When we empower the family, workplaces, governments, and communities support them. When we remove the barriers to breastfeeding, we “enable breastfeeding.” We can all become a change catalyst and be part of the movement to help support a mother to breastfeed. We all play an important role in the protection, promotion, and support of breastfeeding.
Aims of World Breastfeeding Week
- To support mothers through peer groups to promote, establish, and carry on breastfeeding by informing families of the benefits of Peer Counseling.
- To educate and train health care practitioners to provide support to mothers and babies in effective ways.
- Call governments to action to recognise the importance of the protection and promotion of breastfeeding and provide legislation to support a breastfeeding mother.
- To deepen knowledge within the community to enhance, promote, and protect breastfeeding.
How can Medela help?
At Medela, we exist to enhance mother and baby health through the life-giving benefits of human milk. It is our mission to be the world’s leading advocate and partner for mother’s milk.
Medela engages and supports the community by fostering close partnerships with services that support and promote breastfeeding. Medela is proud to support Lifes Little Treasures, Australia’s foremost charity dedicated to providing support, friendship, and information that is specifically tailored for families of premature or sick babies. Medela also supports St Kilda Mums, where their goal is to make sure children and families are happy, healthy and safe.
Research is in our DNA, and Medela is renowned for excellence in evidence-based research. For more than 50 years, Medela has helped to enhance mother and baby health through the life-giving benefits of breast milk and supports mothers during their breastfeeding journey. Medela works with experienced medical professionals and fosters collaborations with universities, hospitals, and research institutions worldwide.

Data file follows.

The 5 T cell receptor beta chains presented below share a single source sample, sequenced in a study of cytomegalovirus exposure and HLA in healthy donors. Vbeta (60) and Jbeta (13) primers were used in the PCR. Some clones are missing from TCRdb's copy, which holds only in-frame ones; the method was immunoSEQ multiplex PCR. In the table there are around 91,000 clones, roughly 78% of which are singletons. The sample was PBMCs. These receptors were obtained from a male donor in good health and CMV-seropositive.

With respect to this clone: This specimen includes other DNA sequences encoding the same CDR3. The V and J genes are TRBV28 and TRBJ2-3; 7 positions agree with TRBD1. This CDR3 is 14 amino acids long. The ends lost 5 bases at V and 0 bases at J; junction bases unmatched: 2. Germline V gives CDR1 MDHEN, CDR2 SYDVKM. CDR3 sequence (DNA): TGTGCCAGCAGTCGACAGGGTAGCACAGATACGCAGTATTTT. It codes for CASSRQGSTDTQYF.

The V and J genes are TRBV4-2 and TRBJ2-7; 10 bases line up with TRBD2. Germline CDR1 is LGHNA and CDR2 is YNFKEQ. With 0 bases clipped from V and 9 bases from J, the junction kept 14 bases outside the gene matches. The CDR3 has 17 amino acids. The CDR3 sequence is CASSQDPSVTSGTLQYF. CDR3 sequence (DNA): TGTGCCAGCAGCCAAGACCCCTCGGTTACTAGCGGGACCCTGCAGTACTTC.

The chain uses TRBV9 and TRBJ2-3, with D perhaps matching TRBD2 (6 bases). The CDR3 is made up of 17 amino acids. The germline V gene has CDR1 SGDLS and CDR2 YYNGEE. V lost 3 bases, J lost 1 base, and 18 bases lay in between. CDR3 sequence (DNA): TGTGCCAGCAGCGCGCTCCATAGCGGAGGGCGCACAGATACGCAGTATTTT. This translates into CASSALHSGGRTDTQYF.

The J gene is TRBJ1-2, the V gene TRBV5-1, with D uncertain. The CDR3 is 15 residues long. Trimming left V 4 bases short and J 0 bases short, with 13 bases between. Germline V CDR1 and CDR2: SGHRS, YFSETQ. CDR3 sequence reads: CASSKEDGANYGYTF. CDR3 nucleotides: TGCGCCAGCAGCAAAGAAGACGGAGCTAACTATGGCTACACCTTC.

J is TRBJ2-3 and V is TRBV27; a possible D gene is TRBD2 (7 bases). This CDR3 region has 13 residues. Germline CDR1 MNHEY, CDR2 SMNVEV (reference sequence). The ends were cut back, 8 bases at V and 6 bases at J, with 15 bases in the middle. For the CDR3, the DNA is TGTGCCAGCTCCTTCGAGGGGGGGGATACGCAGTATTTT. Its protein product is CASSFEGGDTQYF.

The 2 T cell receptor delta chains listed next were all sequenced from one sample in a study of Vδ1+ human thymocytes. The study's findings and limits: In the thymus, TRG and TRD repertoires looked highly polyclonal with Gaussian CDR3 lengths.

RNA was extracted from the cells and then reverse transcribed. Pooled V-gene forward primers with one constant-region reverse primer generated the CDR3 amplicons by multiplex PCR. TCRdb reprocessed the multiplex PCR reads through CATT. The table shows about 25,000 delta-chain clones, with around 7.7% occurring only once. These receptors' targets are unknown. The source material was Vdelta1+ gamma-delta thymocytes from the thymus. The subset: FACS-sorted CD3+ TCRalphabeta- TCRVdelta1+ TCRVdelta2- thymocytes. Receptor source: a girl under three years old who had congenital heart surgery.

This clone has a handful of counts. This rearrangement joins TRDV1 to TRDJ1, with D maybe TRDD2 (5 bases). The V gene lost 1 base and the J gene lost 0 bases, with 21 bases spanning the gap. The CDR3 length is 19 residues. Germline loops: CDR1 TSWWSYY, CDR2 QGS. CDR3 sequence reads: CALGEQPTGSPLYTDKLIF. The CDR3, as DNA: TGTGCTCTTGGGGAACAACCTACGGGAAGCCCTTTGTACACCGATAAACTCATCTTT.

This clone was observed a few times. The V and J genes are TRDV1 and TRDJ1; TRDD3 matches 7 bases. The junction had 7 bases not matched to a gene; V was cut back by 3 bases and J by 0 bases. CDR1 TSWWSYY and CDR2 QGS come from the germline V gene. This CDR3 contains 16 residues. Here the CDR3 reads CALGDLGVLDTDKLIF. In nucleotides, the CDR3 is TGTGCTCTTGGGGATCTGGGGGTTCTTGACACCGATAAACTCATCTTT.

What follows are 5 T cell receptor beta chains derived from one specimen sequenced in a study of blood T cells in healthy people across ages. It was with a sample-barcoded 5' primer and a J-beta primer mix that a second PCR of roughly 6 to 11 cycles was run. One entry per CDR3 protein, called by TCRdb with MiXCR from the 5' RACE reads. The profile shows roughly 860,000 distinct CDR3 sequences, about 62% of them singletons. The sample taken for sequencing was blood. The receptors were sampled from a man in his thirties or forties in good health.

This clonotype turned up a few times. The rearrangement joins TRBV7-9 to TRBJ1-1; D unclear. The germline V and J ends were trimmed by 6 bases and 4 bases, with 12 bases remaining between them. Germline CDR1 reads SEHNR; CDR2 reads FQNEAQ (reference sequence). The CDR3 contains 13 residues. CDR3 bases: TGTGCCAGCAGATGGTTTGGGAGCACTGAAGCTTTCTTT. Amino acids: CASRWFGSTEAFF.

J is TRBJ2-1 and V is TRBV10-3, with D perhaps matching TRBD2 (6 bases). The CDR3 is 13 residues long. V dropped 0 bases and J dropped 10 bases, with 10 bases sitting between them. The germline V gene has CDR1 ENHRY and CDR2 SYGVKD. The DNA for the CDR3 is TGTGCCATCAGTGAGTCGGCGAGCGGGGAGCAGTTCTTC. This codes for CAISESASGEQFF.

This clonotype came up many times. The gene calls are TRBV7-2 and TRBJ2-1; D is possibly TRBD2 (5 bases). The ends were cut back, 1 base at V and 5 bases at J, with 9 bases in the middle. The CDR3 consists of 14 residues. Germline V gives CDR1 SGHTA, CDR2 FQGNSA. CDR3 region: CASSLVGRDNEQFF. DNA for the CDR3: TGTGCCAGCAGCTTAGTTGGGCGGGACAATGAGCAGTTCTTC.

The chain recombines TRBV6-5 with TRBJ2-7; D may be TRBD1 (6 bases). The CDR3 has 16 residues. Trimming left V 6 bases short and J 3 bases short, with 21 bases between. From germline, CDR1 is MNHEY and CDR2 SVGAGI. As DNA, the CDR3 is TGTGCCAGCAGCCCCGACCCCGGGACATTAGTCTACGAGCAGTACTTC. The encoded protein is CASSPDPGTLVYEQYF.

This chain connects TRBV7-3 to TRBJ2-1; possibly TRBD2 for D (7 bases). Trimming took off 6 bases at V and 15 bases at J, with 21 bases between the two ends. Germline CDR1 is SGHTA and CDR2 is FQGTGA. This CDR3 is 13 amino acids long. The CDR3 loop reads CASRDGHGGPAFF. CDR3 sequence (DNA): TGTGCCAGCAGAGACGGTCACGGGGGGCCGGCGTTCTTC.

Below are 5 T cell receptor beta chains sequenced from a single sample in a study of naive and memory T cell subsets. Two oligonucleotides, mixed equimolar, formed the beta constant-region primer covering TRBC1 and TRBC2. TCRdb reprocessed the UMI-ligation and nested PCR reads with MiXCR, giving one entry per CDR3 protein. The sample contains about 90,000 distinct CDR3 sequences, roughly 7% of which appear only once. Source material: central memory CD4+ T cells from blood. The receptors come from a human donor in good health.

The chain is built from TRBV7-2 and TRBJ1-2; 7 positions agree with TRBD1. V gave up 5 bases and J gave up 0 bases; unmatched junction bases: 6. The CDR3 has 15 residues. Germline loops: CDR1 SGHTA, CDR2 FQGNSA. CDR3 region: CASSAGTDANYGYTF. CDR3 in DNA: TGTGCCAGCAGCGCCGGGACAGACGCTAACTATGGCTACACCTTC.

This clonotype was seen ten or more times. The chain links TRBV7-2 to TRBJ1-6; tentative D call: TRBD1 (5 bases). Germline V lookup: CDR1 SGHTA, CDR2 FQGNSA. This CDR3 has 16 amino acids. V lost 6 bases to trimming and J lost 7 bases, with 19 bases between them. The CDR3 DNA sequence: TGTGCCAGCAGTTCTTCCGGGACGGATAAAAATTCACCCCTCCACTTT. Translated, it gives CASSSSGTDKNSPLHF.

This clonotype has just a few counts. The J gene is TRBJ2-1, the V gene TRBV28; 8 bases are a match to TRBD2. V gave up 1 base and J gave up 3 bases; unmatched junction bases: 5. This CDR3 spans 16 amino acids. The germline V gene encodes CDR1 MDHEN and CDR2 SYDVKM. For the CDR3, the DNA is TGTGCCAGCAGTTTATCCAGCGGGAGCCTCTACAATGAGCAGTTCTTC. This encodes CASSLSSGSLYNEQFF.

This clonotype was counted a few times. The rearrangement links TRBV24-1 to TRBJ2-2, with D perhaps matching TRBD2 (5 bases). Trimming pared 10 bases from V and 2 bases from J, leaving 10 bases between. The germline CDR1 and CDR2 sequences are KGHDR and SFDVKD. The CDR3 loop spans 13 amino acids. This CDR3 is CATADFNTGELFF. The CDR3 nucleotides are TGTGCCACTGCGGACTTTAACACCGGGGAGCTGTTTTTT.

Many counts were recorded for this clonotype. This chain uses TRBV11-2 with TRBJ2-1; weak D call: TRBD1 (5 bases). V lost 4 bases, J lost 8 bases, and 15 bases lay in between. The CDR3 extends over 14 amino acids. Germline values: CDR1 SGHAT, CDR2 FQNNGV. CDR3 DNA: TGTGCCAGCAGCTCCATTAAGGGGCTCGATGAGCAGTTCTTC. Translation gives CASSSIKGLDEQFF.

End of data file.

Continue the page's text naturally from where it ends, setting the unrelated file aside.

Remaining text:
Medela is committed to the ongoing education and promotion of breastfeeding and to facilitate this, we are offering our followers the opportunity to ask our resident International Board-Certified Lactation Consultant any questions that they have about breastfeeding. Kristy Newnham is the Education Manager for Medela, based in Melbourne, Australia, supporting Mums, bubs and their families across Australia and New Zealand. She is a Registered Nurse, specialising in Neonatal Intensive Care, as well as an International Board-Certified Lactation Consultant. Kristy will be hosting her 2-hour open forum to answer breastfeeding questions from 10am-12pm on Monday the 5th of August via our Medela Facebook and Instagram page.
‘Medela At Work’ is our commitment to both working, pumping mums and their employers.
Here, we provide the tools and support for both parties to embrace one goal: for mum to continue providing the benefits of breast milk to her baby for as long as she chooses. Mums can then continue to maintain a healthy milk supply and breastfeeding relationship with their baby, as well as return to work.
Let’s celebrate World Breastfeeding Week by starting the conversation; how can we better enable Mums and families to feel supported in their breastfeeding journey?